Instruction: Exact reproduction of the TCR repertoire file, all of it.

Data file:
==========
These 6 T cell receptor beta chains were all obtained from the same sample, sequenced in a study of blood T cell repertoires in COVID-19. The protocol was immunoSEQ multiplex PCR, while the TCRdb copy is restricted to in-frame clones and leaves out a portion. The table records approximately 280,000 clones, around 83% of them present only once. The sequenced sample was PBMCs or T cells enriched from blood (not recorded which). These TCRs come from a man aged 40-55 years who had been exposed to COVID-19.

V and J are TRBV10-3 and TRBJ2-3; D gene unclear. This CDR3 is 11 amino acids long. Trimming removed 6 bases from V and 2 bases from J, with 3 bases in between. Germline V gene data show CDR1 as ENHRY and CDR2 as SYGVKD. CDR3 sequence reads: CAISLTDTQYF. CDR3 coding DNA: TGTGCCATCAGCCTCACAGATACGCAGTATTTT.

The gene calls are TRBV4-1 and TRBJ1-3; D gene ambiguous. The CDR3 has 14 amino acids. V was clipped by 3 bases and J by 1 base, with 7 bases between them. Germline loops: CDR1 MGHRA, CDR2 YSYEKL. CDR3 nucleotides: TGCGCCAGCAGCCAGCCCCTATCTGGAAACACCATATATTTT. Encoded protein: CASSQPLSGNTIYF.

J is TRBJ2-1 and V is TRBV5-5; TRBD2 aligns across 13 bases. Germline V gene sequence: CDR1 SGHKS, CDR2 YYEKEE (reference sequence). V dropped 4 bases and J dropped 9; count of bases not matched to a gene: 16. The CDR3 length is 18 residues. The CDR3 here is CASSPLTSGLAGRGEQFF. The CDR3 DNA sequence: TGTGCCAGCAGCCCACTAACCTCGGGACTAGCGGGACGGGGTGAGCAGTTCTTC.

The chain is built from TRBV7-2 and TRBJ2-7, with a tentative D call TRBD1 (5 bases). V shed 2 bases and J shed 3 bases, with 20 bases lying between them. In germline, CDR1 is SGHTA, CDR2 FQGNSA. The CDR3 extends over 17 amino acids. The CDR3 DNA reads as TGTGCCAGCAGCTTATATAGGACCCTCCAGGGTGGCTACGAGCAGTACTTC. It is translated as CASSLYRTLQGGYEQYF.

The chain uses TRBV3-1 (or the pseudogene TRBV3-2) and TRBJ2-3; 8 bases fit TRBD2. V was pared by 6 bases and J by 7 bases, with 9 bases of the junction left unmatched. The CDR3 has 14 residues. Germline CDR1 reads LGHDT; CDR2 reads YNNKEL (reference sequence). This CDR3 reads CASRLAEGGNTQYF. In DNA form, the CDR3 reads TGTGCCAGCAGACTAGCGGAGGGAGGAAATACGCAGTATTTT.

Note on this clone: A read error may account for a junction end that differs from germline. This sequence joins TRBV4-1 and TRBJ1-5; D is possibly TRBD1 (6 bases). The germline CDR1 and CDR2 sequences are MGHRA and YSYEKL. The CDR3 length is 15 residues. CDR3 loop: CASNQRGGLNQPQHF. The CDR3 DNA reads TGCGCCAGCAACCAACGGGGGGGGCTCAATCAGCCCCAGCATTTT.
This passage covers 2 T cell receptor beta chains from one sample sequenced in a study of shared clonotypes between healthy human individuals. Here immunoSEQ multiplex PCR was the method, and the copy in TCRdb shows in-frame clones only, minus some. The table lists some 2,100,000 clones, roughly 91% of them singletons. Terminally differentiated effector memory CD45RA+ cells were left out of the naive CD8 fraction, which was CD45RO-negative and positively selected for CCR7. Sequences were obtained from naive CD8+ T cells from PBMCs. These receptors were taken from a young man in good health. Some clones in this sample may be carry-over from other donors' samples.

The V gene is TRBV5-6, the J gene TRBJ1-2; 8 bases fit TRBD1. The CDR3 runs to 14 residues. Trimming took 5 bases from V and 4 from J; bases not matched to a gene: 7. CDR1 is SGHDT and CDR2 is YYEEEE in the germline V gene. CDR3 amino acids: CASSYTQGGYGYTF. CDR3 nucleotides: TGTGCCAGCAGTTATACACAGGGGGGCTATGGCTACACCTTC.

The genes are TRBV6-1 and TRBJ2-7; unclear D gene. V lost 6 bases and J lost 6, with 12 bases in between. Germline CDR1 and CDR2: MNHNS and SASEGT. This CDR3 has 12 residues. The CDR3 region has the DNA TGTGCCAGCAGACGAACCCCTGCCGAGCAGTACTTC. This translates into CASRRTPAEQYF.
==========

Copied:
These 6 T cell receptor beta chains were all obtained from the same sample, sequenced in a study of blood T cell repertoires in COVID-19. The protocol was immunoSEQ multiplex PCR, while the TCRdb copy is restricted to in-frame clones and leaves out a portion. The table records approximately 280,000 clones, around 83% of them present only once. The sequenced sample was PBMCs or T cells enriched from blood (not recorded which). These TCRs come from a man aged 40-55 years who had been exposed to COVID-19.

V and J are TRBV10-3 and TRBJ2-3; D gene unclear. This CDR3 is 11 amino acids long. Trimming removed 6 bases from V and 2 bases from J, with 3 bases in between. Germline V gene data show CDR1 as ENHRY and CDR2 as SYGVKD. CDR3 sequence reads: CAISLTDTQYF. CDR3 coding DNA: TGTGCCATCAGCCTCACAGATACGCAGTATTTT.

The gene calls are TRBV4-1 and TRBJ1-3; D gene ambiguous. The CDR3 has 14 amino acids. V was clipped by 3 bases and J by 1 base, with 7 bases between them. Germline loops: CDR1 MGHRA, CDR2 YSYEKL. CDR3 nucleotides: TGCGCCAGCAGCCAGCCCCTATCTGGAAACACCATATATTTT. Encoded protein: CASSQPLSGNTIYF.

J is TRBJ2-1 and V is TRBV5-5; TRBD2 aligns across 13 bases. Germline V gene sequence: CDR1 SGHKS, CDR2 YYEKEE (reference sequence). V dropped 4 bases and J dropped 9; count of bases not matched to a gene: 16. The CDR3 length is 18 residues. The CDR3 here is CASSPLTSGLAGRGEQFF. The CDR3 DNA sequence: TGTGCCAGCAGCCCACTAACCTCGGGACTAGCGGGACGGGGTGAGCAGTTCTTC.

The chain is built from TRBV7-2 and TRBJ2-7, with a tentative D call TRBD1 (5 bases). V shed 2 bases and J shed 3 bases, with 20 bases lying between them. In germline, CDR1 is SGHTA, CDR2 FQGNSA. The CDR3 extends over 17 amino acids. The CDR3 DNA reads as TGTGCCAGCAGCTTATATAGGACCCTCCAGGGTGGCTACGAGCAGTACTTC. It is translated as CASSLYRTLQGGYEQYF.

The chain uses TRBV3-1 (or the pseudogene TRBV3-2) and TRBJ2-3; 8 bases fit TRBD2. V was pared by 6 bases and J by 7 bases, with 9 bases of the junction left unmatched. The CDR3 has 14 residues. Germline CDR1 reads LGHDT; CDR2 reads YNNKEL (reference sequence). This CDR3 reads CASRLAEGGNTQYF. In DNA form, the CDR3 reads TGTGCCAGCAGACTAGCGGAGGGAGGAAATACGCAGTATTTT.

Note on this clone: A read error may account for a junction end that differs from germline. This sequence joins TRBV4-1 and TRBJ1-5; D is possibly TRBD1 (6 bases). The germline CDR1 and CDR2 sequences are MGHRA and YSYEKL. The CDR3 length is 15 residues. CDR3 loop: CASNQRGGLNQPQHF. The CDR3 DNA reads TGCGCCAGCAACCAACGGGGGGGGCTCAATCAGCCCCAGCATTTT.
This passage covers 2 T cell receptor beta chains from one sample sequenced in a study of shared clonotypes between healthy human individuals. Here immunoSEQ multiplex PCR was the method, and the copy in TCRdb shows in-frame clones only, minus some. The table lists some 2,100,000 clones, roughly 91% of them singletons. Terminally differentiated effector memory CD45RA+ cells were left out of the naive CD8 fraction, which was CD45RO-negative and positively selected for CCR7. Sequences were obtained from naive CD8+ T cells from PBMCs. These receptors were taken from a young man in good health. Some clones in this sample may be carry-over from other donors' samples.

The V gene is TRBV5-6, the J gene TRBJ1-2; 8 bases fit TRBD1. The CDR3 runs to 14 residues. Trimming took 5 bases from V and 4 from J; bases not matched to a gene: 7. CDR1 is SGHDT and CDR2 is YYEEEE in the germline V gene. CDR3 amino acids: CASSYTQGGYGYTF. CDR3 nucleotides: TGTGCCAGCAGTTATACACAGGGGGGCTATGGCTACACCTTC.

The genes are TRBV6-1 and TRBJ2-7; unclear D gene. V lost 6 bases and J lost 6, with 12 bases in between. Germline CDR1 and CDR2: MNHNS and SASEGT. This CDR3 has 12 residues. The CDR3 region has the DNA TGTGCCAGCAGACGAACCCCTGCCGAGCAGTACTTC. This translates into CASRRTPAEQYF.